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Fund Local News to Fight Inequality

Without them, who will cover hyperlocal events?

The writers at the New York branches of news outlets DNAinfo and Gothamist decided to unionize in late October. Rather than bargain with them, their billionaire owner shut down the newsrooms altogether.

Every page from the DNAinfo and Gothamist websites now redirects to a letter from owner Joe Ricketts, announcing that the websites had not been profitable enough “to support the tremendous effort and expense needed to produce the type of journalism on which the company was founded.”

But money’s not in short supply for Ricketts, the founder of what’s now known as TD Ameritrade and the head of one of the richest families in America. Ricketts is, though, an open opponent of unions. He wrote earlier this year that unions “promote a corrosive us-against-them dynamic that destroys the esprit de corps businesses need to succeed.”

After the reporters in New York decided to unionize, Ricketts took just a week to decide that the entire venture — including the local newsrooms in Chicago, Los Angeles, San Francisco, and Washington, DC — was no longer worth it for him. The decision to shut down the sites reminded reporters of what they know all too well: there’s a crisis in funding journalism, especially the local kind. And many times, the money that does come in is dictated by whims of the ultra-wealthy.

On November 6, hundreds of people gathered at New York’s City Hall Park to declare that billionaires should not determine whether or not cities receive adequate local coverage. Laid-off journalists at the rally, organized by the Writers Guild of America, encouraged other workers in their field to consider unionizing to wrest some power back from owners like Ricketts.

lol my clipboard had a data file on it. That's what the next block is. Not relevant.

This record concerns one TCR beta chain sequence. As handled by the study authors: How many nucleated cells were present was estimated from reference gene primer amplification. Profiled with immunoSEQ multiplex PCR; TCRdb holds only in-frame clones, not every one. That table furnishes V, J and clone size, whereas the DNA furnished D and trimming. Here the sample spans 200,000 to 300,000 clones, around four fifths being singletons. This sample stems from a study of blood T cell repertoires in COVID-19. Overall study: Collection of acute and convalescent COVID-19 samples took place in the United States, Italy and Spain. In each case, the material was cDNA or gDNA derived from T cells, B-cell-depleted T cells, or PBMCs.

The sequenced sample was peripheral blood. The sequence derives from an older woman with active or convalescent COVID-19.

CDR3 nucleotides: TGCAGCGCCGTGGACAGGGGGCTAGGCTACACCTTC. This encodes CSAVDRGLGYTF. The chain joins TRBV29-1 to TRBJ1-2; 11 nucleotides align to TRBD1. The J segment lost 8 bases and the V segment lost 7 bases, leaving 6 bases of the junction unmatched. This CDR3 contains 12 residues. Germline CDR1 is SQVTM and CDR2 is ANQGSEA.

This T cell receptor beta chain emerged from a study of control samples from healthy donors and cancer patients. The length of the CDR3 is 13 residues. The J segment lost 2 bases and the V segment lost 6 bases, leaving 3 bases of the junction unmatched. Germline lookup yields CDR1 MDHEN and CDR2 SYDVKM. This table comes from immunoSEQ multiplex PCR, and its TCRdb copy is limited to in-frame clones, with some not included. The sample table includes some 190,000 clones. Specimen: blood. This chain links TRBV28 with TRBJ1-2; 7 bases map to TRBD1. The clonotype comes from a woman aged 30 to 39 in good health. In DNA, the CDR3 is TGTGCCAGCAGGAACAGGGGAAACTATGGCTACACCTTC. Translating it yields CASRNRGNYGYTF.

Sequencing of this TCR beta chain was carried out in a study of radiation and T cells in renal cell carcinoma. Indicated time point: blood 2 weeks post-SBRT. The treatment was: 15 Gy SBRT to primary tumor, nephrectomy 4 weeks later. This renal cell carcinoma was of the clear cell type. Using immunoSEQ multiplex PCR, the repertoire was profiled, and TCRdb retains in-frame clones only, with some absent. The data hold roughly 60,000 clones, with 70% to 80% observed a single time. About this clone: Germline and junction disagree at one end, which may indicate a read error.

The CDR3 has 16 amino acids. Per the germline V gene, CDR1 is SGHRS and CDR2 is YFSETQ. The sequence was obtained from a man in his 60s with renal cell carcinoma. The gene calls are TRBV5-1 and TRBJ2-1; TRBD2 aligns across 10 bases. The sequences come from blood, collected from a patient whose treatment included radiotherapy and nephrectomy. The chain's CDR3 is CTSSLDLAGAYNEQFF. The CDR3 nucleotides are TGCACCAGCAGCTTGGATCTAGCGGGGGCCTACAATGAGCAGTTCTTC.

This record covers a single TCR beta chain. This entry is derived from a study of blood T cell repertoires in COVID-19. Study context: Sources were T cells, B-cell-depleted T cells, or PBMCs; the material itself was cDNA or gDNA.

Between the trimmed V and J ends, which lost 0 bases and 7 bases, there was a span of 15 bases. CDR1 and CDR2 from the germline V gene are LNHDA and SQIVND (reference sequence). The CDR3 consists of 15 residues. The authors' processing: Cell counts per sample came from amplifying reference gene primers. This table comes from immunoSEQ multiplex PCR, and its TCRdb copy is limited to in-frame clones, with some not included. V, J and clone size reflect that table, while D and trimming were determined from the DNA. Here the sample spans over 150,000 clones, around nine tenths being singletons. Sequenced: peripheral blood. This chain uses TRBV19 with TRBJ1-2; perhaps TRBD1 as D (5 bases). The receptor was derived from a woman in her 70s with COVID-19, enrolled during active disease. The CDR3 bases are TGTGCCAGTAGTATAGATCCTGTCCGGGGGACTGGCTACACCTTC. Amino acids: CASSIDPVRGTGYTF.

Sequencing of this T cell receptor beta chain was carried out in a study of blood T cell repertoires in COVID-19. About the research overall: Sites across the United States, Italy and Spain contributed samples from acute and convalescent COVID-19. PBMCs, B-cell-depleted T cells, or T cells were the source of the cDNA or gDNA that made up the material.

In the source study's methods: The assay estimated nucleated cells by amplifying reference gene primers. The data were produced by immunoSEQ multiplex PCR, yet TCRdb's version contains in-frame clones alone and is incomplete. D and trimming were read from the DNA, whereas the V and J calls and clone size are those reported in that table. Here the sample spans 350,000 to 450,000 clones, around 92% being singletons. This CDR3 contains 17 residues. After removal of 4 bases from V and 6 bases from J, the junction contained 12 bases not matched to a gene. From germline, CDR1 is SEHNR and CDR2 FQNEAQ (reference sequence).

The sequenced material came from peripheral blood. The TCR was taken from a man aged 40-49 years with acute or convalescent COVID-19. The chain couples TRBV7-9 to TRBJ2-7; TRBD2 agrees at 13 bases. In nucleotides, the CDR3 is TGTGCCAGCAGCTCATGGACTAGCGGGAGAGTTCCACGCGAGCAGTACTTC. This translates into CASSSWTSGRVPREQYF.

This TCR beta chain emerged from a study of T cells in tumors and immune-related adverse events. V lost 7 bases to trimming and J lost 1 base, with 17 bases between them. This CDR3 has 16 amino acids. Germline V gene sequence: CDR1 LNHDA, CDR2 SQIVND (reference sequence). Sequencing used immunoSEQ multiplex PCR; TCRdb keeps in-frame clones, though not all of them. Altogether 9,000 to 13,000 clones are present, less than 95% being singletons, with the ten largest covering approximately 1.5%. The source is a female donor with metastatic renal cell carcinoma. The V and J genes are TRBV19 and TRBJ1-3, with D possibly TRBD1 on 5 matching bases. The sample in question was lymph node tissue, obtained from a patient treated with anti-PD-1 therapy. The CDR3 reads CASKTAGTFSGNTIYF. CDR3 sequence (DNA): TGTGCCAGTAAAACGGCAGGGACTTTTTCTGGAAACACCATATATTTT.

The Economic Hardship Reporting Project is taking another, more immediate step to fill the coverage gap. In response to the shutdown, EHRP has established a $5,000 fund for feature-length articles from three former Ricketts’s employees “who have suddenly been deprived of their livelihoods by the capricious actions of an anti-labor billionaire.”

EHRP (which, like, is affiliated with the Institute for Policy Studies) was founded by Barbara Ehrenreich, a journalist with a particularly strong understanding of the precarity of the modern workplace. Her bestselling book. Nickel and Dimed: On (Not) Getting by in America, played an instrumental role in highlighting the living conditions of the country’s minimum wage workers.

“This fund is entirely consistent with EHRP’s mandate,” Ehrenreich said in an interview with “In addition to getting out great stories on inequality, we’re also trying to support journalists by paying them $1 per word. That’s what people like me used to get.”

EHRP has already funded local journalism in regions where media jobs are scarce. Ehrenreich and her team have been working hard to ensure that journalists stay on the stories that highlight inequality during the Trump era, even in towns where news outlets have disappeared.

People often associate those gaps in coverage with rural areas like Appalachia. But detailed reporting on cities was generally left to hyperlocal outlets like DNAinfo and Gothamist. Without them, who will cover the developers, landlords, and local council members who often have the most impact on the lives of city residents?

The recently closed outlets took a hard look at the inequality in the communities they covered. DNAinfo was known for providing detailed reporting on police brutality in Chicago. DNAinfo’s Washington, DC-focused site, DCist, recently published a piece that brought attention to a dispute between a local pickup soccer group and a pay-to-play sports league in a gentrifying neighborhood. One of the last posts to go up on Gothamist was a long-form article on prison labor in New York. Local outlets like these were often responsible for providing coverage on the day-to-day issues and disparities that most affected their communities.

“We didn’t always get the glory, but it made a difference to the people who came to us,” DNAinfo reporter Noah Hurowitz told the Columbia Journalism Review. “And that’s gone. I don’t know if anything is going to replace it.”

Ehrenreich believes the most important thing about reporting on economic hardship is that it “helps people see that their own problems are not unique to them. There’s been a huge redistribution of wealth upward. It’s critical for people to know they’re not alone.”

Hopefully, others will follow suit and help fund journalism that powers local democracy. In the words of Joe Ricketts himself, “telling those stories remains essential.”

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